Lawsuit over botched pregnancy diagnosis at Lackawanna County Prison can proceed, judge rules

May 28—A woman who alleges she nearly died after the Lackawanna County Prison medical staff failed to timely react to a pregnancy complication can proceed with a federal lawsuit against the prison's former medical provider, a judge ruled.

Jacquelyn Parker filed suit in 2020, alleging Correctional Care Inc. staff ignored clear signs she was suffering from an ectopic pregnancy — a life-threatening condition in which a fertilized egg implants itself in a woman's fallopian tube instead of her uterus.

The suit, filed by Wilkes-Barre attorney Barry Dyller, alleged Parker repeatedly complained of bleeding and pain shortly after she was jailed on June 14, 2018. She was seen once about a week later and prescribed pain medication. Medical staff ignored her request to be seen again until July 19, 2018.

Parker was transferred to an area hospital the next day, where an ultrasound revealed the ectopic pregnancy caused her fallopian tube to rupture. She underwent emergency surgery to remove her fallopian tube and an ovary.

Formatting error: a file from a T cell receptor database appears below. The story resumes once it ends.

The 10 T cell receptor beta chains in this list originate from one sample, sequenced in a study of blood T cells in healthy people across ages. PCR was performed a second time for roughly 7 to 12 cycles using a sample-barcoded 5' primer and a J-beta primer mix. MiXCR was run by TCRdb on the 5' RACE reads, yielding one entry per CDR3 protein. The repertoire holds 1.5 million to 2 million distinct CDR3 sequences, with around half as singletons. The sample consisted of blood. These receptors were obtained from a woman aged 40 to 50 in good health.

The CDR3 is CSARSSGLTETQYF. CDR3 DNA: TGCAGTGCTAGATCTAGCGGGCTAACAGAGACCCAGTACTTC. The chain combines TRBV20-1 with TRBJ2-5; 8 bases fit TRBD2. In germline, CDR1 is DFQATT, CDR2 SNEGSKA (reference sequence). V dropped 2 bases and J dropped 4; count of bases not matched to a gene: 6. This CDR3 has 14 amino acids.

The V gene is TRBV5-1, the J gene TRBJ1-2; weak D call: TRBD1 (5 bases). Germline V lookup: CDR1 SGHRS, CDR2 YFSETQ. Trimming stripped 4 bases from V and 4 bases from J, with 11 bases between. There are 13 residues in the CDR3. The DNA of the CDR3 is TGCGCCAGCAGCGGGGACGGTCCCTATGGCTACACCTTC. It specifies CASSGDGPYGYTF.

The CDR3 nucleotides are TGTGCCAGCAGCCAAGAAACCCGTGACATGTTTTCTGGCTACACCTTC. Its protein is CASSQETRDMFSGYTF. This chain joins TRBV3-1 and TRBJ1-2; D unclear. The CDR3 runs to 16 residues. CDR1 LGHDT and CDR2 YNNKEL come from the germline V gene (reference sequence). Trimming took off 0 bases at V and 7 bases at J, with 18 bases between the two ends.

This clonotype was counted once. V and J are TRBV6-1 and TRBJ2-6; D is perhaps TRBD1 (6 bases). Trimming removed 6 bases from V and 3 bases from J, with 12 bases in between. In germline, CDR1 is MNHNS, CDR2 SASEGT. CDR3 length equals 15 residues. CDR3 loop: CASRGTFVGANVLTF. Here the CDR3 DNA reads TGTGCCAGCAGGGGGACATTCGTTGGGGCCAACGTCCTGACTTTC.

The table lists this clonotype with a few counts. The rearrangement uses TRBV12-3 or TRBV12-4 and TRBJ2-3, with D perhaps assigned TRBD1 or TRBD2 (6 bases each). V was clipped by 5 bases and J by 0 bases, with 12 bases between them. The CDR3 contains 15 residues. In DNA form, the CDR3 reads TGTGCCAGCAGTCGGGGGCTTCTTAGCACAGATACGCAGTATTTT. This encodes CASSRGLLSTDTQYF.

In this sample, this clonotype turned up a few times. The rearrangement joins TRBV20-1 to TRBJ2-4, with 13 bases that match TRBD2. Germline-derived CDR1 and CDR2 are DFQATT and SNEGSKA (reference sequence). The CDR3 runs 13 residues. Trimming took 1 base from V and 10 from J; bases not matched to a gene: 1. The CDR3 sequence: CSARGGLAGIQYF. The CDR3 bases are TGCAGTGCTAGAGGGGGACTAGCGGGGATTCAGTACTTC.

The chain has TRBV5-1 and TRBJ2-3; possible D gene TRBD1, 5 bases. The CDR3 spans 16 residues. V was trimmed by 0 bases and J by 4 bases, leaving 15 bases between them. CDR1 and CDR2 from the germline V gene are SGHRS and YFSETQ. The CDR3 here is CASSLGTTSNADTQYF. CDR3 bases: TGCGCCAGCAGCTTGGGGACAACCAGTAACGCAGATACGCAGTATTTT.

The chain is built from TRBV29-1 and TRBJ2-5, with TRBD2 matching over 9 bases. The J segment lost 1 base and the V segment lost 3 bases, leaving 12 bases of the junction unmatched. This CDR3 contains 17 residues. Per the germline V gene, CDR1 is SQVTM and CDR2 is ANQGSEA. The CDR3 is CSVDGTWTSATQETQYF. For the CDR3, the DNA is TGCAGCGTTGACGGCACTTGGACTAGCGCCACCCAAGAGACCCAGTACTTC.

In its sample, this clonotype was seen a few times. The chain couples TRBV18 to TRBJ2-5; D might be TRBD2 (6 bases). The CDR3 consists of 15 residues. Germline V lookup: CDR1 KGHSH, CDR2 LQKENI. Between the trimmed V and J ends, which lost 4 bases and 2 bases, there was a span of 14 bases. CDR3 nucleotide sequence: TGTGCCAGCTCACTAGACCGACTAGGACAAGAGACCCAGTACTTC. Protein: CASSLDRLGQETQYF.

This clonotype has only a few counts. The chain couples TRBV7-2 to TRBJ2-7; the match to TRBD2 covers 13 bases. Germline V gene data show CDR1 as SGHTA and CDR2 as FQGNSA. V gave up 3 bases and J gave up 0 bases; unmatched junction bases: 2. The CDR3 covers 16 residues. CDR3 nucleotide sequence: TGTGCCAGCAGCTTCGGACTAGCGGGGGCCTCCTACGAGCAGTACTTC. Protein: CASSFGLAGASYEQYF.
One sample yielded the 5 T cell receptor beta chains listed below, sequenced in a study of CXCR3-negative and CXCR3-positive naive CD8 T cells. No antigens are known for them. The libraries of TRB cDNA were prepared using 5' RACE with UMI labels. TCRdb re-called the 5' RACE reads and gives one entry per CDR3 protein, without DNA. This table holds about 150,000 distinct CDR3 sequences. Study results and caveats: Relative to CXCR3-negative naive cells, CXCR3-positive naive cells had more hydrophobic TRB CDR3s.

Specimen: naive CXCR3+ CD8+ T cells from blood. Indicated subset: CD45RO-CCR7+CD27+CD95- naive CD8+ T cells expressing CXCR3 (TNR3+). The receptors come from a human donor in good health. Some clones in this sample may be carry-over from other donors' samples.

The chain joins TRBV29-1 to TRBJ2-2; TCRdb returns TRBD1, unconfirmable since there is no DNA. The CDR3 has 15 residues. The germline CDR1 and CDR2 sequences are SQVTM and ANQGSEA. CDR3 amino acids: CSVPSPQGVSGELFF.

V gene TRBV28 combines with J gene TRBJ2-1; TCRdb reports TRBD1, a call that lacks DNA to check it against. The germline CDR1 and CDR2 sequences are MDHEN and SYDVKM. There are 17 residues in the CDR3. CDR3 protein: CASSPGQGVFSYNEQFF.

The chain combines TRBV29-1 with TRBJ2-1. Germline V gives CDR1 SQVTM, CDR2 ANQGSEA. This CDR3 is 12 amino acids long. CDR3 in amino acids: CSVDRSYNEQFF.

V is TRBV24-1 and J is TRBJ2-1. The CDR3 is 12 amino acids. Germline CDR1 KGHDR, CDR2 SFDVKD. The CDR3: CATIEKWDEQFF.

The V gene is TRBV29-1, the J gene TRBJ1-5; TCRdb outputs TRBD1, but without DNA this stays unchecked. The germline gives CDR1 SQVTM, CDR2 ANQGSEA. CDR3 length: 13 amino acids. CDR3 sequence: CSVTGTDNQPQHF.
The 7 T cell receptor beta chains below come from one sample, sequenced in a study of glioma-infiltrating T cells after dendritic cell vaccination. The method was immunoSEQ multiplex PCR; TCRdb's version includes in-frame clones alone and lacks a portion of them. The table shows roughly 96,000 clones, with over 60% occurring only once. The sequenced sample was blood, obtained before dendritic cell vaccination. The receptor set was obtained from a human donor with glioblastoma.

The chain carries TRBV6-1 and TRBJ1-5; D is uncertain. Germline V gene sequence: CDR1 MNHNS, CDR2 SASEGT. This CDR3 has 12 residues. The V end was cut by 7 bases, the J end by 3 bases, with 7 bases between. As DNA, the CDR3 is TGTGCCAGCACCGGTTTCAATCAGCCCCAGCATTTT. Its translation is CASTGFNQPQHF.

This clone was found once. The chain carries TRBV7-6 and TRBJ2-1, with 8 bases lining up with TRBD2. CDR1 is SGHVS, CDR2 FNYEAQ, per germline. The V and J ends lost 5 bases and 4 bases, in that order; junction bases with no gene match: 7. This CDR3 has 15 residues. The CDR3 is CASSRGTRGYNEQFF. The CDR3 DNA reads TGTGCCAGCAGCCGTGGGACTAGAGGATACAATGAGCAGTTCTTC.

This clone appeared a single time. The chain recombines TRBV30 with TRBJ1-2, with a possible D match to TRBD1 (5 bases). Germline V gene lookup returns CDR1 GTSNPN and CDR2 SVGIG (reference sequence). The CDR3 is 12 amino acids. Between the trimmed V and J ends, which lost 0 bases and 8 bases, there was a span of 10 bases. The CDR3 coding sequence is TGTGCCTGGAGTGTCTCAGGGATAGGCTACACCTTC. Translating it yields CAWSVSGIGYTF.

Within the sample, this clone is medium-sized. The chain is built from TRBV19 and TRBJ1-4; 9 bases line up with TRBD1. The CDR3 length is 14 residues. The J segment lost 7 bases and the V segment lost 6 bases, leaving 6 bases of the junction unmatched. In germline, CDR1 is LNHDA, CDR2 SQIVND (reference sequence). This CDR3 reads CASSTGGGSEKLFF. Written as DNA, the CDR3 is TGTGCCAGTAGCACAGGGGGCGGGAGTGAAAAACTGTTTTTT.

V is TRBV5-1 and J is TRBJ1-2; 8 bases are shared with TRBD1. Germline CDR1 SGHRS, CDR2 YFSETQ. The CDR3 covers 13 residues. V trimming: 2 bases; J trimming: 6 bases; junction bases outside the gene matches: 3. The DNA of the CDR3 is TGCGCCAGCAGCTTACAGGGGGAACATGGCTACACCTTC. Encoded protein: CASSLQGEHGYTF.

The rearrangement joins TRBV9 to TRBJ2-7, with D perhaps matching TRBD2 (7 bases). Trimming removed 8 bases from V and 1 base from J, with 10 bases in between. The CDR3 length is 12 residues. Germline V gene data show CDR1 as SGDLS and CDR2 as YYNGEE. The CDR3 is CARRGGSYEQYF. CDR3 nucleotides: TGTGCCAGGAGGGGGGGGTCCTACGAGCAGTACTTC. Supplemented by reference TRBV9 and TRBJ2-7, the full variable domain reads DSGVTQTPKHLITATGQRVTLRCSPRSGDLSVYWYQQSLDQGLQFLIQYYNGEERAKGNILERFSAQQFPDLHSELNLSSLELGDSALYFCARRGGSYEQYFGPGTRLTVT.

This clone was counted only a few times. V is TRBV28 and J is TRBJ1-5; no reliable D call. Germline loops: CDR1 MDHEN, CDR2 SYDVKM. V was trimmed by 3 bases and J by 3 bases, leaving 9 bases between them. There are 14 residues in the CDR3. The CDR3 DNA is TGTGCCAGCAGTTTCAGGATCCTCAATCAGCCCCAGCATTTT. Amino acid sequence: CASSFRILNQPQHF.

Correctional Care was the prison's medical provider from 2004 until December 2020, when the county awarded the contract to Wellpath of Tennessee. The suit names as defendants Correctional Care, its owner, Dr. Edward Zaloga, and one of his employees, Anthony Iannuzzi, a certified nurse practitioner. The county and prison are not named as defendants.

Attorneys for Zaloga filed a motion to dismiss the suit, arguing in part Parker failed to show the medical staff breached the standard of care or that they acted with "deliberate indifference" in treating her — necessary elements to proceed with the lawsuit.

U.S. District Judge Malachy Mannion recently denied the motion, noting Parker presented testimony of a medical expert who said that "even a third-year medical student" would have realized Parker should have immediately been evaluated for an ectopic pregnancy.

Mannion scheduled a pretrial conference for June 21. The case is scheduled to go to trial on Aug. 7.

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